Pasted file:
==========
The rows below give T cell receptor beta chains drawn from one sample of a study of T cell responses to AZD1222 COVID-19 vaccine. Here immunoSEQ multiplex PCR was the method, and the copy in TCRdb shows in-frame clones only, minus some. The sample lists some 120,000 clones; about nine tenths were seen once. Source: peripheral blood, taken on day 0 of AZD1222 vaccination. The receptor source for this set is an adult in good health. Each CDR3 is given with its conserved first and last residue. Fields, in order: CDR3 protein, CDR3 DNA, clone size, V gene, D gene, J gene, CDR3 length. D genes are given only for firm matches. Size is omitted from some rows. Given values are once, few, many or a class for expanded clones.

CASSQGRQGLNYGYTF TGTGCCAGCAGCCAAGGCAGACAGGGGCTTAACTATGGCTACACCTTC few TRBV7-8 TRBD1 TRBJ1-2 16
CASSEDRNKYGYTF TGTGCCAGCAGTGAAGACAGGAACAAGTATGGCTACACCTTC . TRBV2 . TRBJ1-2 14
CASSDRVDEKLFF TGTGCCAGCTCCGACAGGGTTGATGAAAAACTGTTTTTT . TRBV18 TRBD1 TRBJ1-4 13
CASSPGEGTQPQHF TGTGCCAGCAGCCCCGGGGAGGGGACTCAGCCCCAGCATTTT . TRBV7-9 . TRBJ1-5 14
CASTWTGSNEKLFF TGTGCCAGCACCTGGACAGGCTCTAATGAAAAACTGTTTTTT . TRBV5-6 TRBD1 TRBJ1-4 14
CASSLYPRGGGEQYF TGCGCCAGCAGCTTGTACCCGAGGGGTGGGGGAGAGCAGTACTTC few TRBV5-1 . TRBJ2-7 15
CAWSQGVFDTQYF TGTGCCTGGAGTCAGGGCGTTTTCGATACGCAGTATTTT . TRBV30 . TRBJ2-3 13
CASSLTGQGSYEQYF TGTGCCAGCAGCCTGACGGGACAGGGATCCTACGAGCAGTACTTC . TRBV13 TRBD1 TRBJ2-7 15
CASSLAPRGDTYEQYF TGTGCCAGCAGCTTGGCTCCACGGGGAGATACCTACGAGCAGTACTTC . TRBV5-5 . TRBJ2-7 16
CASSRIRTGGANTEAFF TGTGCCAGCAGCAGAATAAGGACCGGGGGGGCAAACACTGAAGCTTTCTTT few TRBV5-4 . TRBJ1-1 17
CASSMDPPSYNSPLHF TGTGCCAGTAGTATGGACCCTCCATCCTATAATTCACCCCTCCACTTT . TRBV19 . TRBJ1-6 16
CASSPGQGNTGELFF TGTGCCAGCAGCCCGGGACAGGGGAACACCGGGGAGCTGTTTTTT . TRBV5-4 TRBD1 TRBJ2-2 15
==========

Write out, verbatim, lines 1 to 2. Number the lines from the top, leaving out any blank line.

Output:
The rows below give T cell receptor beta chains drawn from one sample of a study of T cell responses to AZD1222 COVID-19 vaccine. Here immunoSEQ multiplex PCR was the method, and the copy in TCRdb shows in-frame clones only, minus some. The sample lists some 120,000 clones; about nine tenths were seen once. Source: peripheral blood, taken on day 0 of AZD1222 vaccination. The receptor source for this set is an adult in good health. Each CDR3 is given with its conserved first and last residue. Fields, in order: CDR3 protein, CDR3 DNA, clone size, V gene, D gene, J gene, CDR3 length. D genes are given only for firm matches. Size is omitted from some rows. Given values are once, few, many or a class for expanded clones.

CASSQGRQGLNYGYTF TGTGCCAGCAGCCAAGGCAGACAGGGGCTTAACTATGGCTACACCTTC few TRBV7-8 TRBD1 TRBJ1-2 16